• Print






By A.P.J. Abdul Kalam & Srijan Pal Singh
Penguin Books
300 pages, 299


Our rural areas will become sustainable sub-centres of economic growth and development only when there is economic empowerment coupled with capacity-building. These twin objectives are the goals of the PURA (Providing Urban Amenities in Rural Areas) model as envisioned by the authors, former President APJ Abdul Kalam and Indian Institute of Management (Ahmedabad) alumnus Srijan Pal Singh in their book, Target 3 Billion.

The Warana PURA complex in rural south Maharashtra is one such example where the cooperative sugar and milk industries form the backbone of the economy in this region. Warana also has good schools and professional colleges, health services and a retail chain that brings the best of products to the doorstep. Such examples hold the key to transforming rural India and the poorest parts of the world with a population of three billion, say the authors. Edited excerpts:

Effecting a Social Transformation

The aim of a sustainable development system is not confined merely to generating higher income and a better economic growth. The evolution of such a development is complete only when the monetary benefits can translate directly into human development; be reflected in literacy and health care; and result in the reduction of poverty and eliminating other conflicts in a society. Such a planned system, with close integration between incremental income and capacity-building, is the key to creating happy and prosperous societies.

The Gap in Rural-Urban Amenities

Across the world, whether in developing or developed nations rural areas lag in terms of providing basic amenities with quality and consistency. Most public and private employees in India- as in most of the world- find rural postings equivalent to a reprimand, with leading doctors and engineers doing their best to remain in cities. This lack of amenities has its effect first and foremost on rural talent itself, when the search for education or skill-building is often the first step towards migrating to urban regions.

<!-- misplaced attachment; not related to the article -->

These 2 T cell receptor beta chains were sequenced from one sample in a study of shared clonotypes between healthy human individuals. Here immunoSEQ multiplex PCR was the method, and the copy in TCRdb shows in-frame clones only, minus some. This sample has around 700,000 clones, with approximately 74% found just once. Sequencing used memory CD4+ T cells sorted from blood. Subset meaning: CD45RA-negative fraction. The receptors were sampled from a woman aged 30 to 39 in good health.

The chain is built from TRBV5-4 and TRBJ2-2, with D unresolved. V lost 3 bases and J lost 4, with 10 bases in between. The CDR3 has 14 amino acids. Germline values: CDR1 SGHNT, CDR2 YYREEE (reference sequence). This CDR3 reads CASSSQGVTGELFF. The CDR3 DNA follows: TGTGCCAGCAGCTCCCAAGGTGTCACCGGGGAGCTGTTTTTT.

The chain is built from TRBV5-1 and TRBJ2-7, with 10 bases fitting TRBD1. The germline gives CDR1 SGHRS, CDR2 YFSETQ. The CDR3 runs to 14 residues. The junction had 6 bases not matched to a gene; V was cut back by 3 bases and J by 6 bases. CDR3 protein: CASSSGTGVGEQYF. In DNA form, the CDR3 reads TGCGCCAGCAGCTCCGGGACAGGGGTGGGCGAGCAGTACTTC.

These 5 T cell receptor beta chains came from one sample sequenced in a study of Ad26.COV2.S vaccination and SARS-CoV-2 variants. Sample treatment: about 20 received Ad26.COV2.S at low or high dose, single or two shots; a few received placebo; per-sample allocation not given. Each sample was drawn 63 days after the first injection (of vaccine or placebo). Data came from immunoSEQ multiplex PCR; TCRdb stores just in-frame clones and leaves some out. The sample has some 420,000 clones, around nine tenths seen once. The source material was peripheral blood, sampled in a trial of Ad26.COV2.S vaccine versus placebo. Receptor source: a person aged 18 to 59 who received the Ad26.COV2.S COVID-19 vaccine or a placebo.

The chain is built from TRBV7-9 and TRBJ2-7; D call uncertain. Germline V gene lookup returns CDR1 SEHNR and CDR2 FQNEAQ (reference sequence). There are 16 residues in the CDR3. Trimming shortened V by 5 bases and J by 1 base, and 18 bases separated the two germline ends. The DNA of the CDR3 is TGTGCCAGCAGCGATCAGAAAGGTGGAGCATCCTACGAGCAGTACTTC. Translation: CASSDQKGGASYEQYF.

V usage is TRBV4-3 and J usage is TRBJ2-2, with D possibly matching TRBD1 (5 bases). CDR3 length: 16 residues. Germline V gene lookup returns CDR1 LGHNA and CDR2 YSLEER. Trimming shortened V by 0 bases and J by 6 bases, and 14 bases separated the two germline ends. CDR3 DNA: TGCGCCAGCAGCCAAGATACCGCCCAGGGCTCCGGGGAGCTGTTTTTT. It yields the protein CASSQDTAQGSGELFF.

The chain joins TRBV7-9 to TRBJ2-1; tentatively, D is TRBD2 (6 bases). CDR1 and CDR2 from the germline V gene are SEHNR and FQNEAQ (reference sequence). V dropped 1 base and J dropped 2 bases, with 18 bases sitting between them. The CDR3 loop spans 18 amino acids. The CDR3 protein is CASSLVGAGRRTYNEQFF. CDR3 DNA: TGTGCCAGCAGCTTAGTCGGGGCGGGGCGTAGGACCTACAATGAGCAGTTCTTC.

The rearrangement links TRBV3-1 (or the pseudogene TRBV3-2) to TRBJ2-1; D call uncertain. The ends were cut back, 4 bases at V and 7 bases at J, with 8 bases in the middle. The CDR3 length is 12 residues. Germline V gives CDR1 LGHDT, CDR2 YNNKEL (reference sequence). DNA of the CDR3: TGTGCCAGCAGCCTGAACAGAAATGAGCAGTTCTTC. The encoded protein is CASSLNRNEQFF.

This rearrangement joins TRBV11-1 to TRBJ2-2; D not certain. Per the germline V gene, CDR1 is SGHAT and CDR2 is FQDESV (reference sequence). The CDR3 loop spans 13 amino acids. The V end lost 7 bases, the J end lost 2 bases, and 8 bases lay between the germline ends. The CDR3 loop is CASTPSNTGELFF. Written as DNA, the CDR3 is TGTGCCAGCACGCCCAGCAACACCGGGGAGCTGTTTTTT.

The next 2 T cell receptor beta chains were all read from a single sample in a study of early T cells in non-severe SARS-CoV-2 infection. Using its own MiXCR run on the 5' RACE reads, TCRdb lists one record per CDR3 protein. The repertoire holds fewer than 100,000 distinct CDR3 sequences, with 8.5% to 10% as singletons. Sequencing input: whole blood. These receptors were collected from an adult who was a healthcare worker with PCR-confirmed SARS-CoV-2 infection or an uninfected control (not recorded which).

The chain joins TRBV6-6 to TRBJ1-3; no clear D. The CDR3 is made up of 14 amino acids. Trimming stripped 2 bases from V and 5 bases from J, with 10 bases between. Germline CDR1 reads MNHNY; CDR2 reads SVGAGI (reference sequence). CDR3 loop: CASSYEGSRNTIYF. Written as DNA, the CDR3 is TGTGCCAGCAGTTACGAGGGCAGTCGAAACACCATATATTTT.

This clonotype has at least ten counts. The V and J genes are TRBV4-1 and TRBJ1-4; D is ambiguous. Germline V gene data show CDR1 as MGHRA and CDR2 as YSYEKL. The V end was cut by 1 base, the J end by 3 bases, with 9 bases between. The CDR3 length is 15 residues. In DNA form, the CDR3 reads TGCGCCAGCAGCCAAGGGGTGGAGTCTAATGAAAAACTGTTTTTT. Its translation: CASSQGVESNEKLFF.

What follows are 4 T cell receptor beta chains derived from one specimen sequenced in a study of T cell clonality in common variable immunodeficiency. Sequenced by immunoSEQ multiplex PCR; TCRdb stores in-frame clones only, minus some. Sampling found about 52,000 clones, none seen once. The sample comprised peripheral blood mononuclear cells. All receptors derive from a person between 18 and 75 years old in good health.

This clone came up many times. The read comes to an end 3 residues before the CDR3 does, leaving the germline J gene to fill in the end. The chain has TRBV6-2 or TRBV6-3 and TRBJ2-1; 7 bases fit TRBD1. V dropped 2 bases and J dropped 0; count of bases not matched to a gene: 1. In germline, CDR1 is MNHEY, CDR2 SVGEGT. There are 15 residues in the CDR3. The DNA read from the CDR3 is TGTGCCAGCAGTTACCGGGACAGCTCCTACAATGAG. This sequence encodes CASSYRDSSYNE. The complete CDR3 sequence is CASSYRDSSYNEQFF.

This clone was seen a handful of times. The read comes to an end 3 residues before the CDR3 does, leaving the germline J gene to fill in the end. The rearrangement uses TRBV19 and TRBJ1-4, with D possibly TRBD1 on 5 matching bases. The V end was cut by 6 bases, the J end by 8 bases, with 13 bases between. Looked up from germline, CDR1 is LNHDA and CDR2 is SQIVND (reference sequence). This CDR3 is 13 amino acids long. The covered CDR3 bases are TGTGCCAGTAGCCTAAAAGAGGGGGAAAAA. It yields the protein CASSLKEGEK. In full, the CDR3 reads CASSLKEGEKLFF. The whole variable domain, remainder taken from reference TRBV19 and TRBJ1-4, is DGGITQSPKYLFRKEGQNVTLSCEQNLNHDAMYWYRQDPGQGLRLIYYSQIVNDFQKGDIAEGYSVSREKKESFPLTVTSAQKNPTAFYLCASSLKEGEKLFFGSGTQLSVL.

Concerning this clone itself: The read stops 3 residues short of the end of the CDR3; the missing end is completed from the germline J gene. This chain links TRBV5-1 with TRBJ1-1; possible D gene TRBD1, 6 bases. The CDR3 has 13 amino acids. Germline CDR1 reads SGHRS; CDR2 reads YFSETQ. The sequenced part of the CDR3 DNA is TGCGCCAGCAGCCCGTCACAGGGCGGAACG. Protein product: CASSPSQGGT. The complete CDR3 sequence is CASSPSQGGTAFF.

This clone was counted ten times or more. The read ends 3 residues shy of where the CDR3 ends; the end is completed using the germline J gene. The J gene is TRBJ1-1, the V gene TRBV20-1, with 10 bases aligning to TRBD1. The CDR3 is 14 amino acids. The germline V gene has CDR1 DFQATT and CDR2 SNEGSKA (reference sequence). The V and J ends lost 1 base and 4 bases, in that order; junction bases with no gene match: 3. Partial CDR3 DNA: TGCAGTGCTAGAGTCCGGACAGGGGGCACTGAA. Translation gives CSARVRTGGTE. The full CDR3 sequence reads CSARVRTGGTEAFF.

It is a well-known fact that the basic human amenities of health care, education, sanitation and access to goods and services are the fundamental building blocks for empowering rural regions. Their coexistence with augmented income levels through enterprise or job creation is paramount to the sustainability of the initiatives. Skill and talent cannot be sustained in rural complexes without creating social assets.

The Linkage Between Economic And Social Assets

The concept of a PURA is fully achieved only when there is a dynamic linkage between economic development and social and cultural transformation in real time and in a seamless manner. What this means is the realization of the following two dynamic scenarios:

  1. All income-generating activities which lead to the better economic condition of households should be matched by the creation of social assets in which the excess income can be can be invested for building a better life and hence, for capacity-building.
  2. As capacity-building occurs in terms of knowledge and skill, economic development has to evolve dynamically in order to provide employment or entrepreneurial opportunities for a workforce with a higher set of skills, and to accommodate the expansion of the existing set of skills. With economic empowerment and access to social assets and amenities, a gradual cultural change and moral upgrading will set in.

    The two aspects- income generation and capacity-building- will be cyclic and will reinforce each other to promote better living standards for all in the PURA complexes.

    We can visualize a typical empowered household in one of the PURAs at Warana in Maharashtra. It is a complex with a cooperative sugar and milk industry, a retail chain, a hospital, schools and colleges. I visualize a joint family household owning about 10 to 12 acres of land where sugar cane is being cultivated and then processed in the cooperative factory.

    The women of the house are active and skilled members of the cooperative network which manages the various retail outlets across the region. The children receive quality education in the Warana schools and the youths of the house are students of advanced learning available locally in the Warana engineering, medical or commerce colleges. Through the local retail outlet, the household has access to all the best quality products available in any of the cities and to health care in the hospital. Since the household is technologically empowered through the network of cooperative enterprises, it is economically independent and able to avail of the services.

    It has access to clean drinking water and nutritious food; the children use modern technological tools for e-learning, through the Internet; and the farmer-parents practise advance methods of agriculture for improving the yield and sustainability. Every member of the family is empowered, knowledgeable and productive.

    This is the goal of sustainable development through PURA. Every rural household in the world needs to be propelled into becoming an empowered household on the lines of Warana or any other PURA.